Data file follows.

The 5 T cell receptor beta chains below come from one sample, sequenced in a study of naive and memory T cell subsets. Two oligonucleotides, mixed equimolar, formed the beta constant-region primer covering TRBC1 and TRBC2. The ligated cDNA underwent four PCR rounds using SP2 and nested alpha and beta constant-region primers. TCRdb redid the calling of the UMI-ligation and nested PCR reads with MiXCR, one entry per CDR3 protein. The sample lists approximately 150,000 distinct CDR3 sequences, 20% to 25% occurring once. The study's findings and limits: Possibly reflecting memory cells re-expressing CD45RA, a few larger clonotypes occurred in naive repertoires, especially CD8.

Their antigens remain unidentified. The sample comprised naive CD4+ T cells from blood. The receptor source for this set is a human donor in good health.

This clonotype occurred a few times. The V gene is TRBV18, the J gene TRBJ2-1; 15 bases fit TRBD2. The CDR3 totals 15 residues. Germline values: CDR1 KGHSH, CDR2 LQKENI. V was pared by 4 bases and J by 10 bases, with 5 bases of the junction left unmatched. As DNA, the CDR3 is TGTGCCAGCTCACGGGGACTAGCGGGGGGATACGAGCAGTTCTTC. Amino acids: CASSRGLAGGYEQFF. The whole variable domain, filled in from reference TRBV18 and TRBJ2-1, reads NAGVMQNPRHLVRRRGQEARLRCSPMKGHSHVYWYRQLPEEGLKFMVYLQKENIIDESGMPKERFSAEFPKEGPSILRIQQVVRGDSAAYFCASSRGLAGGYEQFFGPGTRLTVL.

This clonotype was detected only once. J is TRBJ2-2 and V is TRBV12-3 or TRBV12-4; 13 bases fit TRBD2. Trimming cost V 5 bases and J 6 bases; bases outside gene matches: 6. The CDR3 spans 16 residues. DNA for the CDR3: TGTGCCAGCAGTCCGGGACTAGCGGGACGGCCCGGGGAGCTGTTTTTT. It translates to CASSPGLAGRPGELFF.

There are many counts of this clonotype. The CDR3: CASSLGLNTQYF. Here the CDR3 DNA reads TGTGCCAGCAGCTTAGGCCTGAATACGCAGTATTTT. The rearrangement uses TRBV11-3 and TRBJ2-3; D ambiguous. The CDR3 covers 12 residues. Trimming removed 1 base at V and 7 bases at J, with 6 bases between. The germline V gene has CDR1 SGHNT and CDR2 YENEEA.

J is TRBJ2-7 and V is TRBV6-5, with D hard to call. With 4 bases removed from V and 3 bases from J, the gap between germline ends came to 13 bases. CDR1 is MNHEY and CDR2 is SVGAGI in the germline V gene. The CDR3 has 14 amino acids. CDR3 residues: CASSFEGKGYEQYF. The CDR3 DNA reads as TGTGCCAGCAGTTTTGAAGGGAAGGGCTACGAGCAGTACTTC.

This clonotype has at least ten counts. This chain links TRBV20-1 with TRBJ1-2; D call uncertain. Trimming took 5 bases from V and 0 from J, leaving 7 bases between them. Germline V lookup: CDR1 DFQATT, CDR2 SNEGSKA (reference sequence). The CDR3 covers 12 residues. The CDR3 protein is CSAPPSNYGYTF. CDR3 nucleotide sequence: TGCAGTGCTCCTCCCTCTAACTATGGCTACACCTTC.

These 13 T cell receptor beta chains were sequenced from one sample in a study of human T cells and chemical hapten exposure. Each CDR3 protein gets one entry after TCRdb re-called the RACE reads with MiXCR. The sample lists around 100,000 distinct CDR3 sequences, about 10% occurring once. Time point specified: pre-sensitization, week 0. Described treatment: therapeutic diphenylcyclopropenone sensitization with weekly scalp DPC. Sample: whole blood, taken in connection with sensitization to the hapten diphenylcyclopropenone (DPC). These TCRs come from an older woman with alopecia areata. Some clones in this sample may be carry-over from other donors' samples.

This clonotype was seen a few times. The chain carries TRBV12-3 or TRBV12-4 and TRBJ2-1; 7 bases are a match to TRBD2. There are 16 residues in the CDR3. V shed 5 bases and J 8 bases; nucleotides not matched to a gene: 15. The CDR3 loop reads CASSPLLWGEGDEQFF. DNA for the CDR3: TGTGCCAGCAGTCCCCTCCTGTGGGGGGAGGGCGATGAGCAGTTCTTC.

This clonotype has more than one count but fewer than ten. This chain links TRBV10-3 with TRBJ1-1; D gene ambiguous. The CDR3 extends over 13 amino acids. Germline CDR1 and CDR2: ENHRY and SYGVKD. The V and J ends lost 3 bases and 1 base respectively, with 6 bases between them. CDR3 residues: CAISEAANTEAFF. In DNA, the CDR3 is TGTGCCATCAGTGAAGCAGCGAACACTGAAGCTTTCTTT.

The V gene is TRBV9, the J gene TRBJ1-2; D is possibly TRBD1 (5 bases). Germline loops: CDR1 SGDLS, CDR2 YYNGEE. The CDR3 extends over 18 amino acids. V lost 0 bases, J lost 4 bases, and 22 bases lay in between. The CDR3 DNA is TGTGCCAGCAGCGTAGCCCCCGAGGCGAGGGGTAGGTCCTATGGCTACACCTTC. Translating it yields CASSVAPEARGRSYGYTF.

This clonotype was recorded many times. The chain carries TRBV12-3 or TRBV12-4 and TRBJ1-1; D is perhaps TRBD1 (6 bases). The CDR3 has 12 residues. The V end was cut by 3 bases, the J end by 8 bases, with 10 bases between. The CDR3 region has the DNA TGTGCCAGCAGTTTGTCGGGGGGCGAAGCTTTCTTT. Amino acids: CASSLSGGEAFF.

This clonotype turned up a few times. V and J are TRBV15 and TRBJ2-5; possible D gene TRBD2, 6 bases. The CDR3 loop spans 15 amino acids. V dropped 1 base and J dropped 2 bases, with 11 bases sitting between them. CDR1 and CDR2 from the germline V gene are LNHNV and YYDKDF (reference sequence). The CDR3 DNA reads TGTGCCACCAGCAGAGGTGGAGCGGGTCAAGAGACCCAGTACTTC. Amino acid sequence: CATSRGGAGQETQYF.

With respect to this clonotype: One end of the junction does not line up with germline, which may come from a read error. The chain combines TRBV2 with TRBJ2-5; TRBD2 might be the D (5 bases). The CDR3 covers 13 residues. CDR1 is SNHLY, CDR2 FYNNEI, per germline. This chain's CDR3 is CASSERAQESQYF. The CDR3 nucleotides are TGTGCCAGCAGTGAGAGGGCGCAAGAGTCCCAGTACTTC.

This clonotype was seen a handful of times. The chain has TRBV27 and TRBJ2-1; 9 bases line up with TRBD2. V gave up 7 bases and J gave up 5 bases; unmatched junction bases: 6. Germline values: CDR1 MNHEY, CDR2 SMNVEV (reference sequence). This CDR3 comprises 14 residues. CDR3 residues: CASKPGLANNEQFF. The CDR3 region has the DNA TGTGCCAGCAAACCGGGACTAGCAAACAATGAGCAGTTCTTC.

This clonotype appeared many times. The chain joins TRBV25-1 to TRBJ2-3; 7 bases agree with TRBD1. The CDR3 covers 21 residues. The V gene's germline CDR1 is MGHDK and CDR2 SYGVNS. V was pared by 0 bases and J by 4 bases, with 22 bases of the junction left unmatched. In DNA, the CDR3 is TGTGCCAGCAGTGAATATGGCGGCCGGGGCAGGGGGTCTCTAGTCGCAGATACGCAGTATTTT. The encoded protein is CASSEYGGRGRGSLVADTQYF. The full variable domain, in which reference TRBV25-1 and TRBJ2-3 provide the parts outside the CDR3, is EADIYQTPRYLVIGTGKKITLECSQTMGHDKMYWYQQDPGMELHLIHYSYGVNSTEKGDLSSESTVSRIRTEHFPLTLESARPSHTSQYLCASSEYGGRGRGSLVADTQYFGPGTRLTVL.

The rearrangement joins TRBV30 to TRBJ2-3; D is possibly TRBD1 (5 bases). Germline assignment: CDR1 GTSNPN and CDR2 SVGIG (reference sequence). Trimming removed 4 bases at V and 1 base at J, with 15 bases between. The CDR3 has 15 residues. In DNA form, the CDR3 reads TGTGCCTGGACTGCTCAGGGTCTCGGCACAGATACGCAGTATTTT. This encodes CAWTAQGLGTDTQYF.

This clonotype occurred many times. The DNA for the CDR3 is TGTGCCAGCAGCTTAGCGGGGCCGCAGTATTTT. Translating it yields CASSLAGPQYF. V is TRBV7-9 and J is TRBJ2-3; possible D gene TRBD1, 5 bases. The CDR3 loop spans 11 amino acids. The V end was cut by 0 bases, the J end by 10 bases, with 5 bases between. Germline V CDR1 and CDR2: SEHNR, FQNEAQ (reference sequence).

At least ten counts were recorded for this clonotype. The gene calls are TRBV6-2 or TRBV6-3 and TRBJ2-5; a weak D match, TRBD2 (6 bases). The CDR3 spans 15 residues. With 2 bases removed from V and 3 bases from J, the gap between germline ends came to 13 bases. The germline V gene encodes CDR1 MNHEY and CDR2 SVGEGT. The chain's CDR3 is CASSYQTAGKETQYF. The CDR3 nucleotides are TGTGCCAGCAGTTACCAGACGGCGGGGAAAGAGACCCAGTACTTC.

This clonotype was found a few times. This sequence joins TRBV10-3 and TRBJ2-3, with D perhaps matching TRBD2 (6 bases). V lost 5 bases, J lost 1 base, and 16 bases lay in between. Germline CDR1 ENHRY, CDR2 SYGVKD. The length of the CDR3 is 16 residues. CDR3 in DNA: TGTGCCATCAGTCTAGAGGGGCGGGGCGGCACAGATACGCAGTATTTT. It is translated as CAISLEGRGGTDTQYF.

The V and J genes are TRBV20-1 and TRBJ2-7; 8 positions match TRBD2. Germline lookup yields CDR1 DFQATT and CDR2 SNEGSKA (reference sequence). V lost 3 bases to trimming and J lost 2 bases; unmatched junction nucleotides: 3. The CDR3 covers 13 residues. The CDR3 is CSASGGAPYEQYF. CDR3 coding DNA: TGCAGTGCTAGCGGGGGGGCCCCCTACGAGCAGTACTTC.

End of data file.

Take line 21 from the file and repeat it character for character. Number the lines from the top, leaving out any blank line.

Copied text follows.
The V and J genes are TRBV20-1 and TRBJ2-7; 8 positions match TRBD2. Germline lookup yields CDR1 DFQATT and CDR2 SNEGSKA (reference sequence). V lost 3 bases to trimming and J lost 2 bases; unmatched junction nucleotides: 3. The CDR3 covers 13 residues. The CDR3 is CSASGGAPYEQYF. CDR3 coding DNA: TGCAGTGCTAGCGGGGGGGCCCCCTACGAGCAGTACTTC.